By Francis Wilkinson / Bloomberg Opinion
There is no evidence that Covid-19 has been transmitted by food or food packaging, according to U.S. federal health agencies. How the virus fares among food workers may be a different story.
By law, food manufacturers must prevent anyone who is sick or has a communicable disease from handling, processing or preparing food for human consumption. But much of the food supply chain is staffed by low-wage workers, many of them undocumented immigrants with limited ties to health services.
The Pew Research Center has estimated that about one quarter of U.S. farm workers are undocumented. A U.S. Department of Labor survey estimated that the share of field workers who are undocumented is closer to half. The food processing industry also has high numbers of undocumented workers, as do many of the nation’s smaller grocers and fast-food restaurants.
Immigrant farming communities are often close-knit, with laborers living and working in close proximity. As the California-based Western Growers Association states, “Social distancing is difficult or perhaps impossible in certain settings such as harvesting, transport (of workers) and housing.” One California grower told National Public Radio that if the coronavirus penetrates the agricultural community, “it will spread like wildfire.”
California, the nation’s largest agricultural state, moved early against the virus. It was the first state to order residents to stay home, on March 19. For now, Covid-19 deaths in California are growing at a slower rate than in New York, doubling every three or four days in California instead of every one or two. But farm workers, like those who work processing chickens or stocking grocery shelves, can’t work from home.
Moreover, undocumented workers are at “high risk” of being uninsured, according to a Kaiser Family Foundation report. And uninsured workers are less likely to visit a doctor or health clinic when sick, or to have a regular source of medical care.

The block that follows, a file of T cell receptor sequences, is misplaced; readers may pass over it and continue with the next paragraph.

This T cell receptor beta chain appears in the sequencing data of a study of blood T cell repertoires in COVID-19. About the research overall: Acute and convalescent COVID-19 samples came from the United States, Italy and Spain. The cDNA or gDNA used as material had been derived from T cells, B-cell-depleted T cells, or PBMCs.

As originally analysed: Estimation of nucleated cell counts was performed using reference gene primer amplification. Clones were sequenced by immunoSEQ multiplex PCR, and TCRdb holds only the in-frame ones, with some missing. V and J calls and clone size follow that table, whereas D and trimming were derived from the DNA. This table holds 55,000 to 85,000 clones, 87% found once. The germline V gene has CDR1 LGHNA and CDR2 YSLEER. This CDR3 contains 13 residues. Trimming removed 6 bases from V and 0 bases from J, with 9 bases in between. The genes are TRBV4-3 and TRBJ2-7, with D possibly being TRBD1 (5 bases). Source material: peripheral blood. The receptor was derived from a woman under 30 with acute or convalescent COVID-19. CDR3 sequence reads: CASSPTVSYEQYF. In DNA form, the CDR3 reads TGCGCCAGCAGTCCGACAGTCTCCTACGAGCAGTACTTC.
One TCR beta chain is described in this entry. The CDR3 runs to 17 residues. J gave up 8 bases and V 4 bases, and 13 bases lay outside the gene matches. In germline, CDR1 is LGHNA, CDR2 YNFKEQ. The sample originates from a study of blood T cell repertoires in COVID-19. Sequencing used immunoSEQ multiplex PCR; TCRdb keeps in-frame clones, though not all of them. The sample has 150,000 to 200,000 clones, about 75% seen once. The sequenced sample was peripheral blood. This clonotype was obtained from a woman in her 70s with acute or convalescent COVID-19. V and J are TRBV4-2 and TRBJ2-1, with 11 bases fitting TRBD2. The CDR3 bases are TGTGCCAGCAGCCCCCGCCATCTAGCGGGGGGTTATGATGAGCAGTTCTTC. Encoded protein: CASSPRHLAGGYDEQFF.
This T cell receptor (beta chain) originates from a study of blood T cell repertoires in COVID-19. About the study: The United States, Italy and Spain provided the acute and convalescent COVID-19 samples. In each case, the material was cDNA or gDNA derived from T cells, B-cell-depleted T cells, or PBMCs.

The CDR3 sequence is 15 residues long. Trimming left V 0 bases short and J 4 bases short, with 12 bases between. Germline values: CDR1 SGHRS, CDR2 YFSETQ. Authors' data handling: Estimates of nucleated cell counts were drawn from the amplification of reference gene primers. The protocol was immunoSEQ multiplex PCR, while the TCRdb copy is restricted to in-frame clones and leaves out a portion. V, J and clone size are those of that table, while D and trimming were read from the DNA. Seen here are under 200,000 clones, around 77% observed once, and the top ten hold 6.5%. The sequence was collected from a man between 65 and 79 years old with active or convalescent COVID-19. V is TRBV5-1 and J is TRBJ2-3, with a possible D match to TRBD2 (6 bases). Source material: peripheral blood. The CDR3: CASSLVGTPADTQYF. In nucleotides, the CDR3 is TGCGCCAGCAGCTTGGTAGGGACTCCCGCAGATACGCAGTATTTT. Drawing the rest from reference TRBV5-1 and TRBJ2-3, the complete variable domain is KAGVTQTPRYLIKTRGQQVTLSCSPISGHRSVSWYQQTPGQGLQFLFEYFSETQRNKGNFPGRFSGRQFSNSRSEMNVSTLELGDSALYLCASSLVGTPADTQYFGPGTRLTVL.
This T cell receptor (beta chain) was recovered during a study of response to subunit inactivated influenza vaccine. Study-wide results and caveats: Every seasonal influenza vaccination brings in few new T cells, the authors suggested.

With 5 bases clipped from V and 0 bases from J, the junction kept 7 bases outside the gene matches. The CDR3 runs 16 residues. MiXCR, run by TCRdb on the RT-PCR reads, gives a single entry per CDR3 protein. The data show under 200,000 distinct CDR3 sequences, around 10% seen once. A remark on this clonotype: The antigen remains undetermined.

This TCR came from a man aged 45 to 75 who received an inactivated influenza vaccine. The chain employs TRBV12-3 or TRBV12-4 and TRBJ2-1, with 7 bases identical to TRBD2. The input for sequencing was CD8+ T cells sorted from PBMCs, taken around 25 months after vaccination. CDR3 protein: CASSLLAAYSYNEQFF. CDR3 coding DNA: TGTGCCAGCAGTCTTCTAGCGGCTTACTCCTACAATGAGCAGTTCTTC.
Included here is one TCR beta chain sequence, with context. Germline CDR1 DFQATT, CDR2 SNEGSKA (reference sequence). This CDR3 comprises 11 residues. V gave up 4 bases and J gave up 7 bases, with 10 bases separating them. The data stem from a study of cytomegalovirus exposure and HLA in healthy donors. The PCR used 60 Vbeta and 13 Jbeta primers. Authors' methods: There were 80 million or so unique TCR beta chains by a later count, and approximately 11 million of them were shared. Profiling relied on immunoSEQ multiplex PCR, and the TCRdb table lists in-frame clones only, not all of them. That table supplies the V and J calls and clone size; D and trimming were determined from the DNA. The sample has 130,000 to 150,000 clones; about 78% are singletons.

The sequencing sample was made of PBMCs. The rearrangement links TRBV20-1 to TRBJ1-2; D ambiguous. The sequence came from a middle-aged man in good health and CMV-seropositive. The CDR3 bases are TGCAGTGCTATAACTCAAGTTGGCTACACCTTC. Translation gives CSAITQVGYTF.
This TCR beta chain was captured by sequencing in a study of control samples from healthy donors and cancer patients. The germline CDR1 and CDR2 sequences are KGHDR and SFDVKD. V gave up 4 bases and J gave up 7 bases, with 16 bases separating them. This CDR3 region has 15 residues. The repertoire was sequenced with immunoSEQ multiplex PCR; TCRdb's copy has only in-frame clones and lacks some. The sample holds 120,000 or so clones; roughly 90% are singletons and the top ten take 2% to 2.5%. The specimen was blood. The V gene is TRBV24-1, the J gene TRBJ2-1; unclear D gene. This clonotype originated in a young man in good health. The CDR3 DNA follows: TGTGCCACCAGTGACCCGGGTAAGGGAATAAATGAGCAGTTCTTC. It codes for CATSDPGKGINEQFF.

Fruit and vegetable farmers, in particular, have complained of labor shortages in recent years. The farm workforce is aging, the work is hard and, until the coronavirus outbreak, unemployment was low. President Trump’s immigration policies have further reduced the supply of labor while also making it more precarious for immigrants to get access to public health services. Robots are not coming to the industry’s rescue anytime soon.
There is no shortage of food in the U.S.; and there very likely won’t be. Food is grown in all 50 states and Puerto Rico. But the logistical miracle that is the U.S. food supply chain is already stressed by panic buying at grocers and a huge disruption of markets, including thousands of suddenly closed restaurants. (It’s not easy to reroute to markets food that was previously destined for restaurants.) The supply chain could be further undermined by outbreaks of coronavirus among agricultural workers.
The Trump administration last week eased rules on foreign agricultural guest workers. It says it has suspended immigration arrests at hospitals, though it’s not clear that the announcement will ease the anxiety of undocumented immigrants. Rural hospitals will get assistance from the rescue package that Congress passed last week.
But such actions will hardly fill the gaps in production and distribution if coronavirus sweeps across the farm sector. “It could have a devastating effect on the ability to produce food,” Dale Moore, executive vice president of the American Farm Bureau Federation, told me.
While farms are taking safety precautions, encouraging social distancing and better hygiene, there’s little contingency planning for labor in the event of significant outbreaks. How would labor — including skilled work — be replaced? “What exactly that looks like,” Moore said, “is an evolving process.”
Francis Wilkinson writes editorials on politics and U.S. domestic policy for Bloomberg Opinion. He was executive editor of The Week. He was previously a writer for Rolling Stone, a communications consultant and a political media strategist.